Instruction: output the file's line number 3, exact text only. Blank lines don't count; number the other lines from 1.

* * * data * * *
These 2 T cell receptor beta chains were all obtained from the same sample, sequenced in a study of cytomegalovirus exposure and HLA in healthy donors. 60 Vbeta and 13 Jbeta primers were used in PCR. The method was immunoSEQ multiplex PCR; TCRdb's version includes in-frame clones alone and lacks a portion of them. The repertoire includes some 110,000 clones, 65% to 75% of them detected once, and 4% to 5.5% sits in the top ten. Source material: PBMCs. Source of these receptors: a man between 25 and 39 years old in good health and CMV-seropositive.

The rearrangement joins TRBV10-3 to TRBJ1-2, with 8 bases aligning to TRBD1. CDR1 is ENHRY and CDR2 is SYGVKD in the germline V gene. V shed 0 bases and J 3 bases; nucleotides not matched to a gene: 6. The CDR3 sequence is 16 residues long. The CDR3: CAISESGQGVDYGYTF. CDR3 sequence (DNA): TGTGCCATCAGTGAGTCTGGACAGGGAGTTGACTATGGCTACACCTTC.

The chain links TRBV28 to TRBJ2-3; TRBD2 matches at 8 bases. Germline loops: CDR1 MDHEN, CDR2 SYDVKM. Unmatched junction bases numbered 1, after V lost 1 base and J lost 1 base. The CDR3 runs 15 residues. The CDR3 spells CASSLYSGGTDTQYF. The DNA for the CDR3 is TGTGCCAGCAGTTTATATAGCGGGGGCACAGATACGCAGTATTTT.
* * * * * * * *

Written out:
The chain links TRBV28 to TRBJ2-3; TRBD2 matches at 8 bases. Germline loops: CDR1 MDHEN, CDR2 SYDVKM. Unmatched junction bases numbered 1, after V lost 1 base and J lost 1 base. The CDR3 runs 15 residues. The CDR3 spells CASSLYSGGTDTQYF. The DNA for the CDR3 is TGTGCCAGCAGTTTATATAGCGGGGGCACAGATACGCAGTATTTT.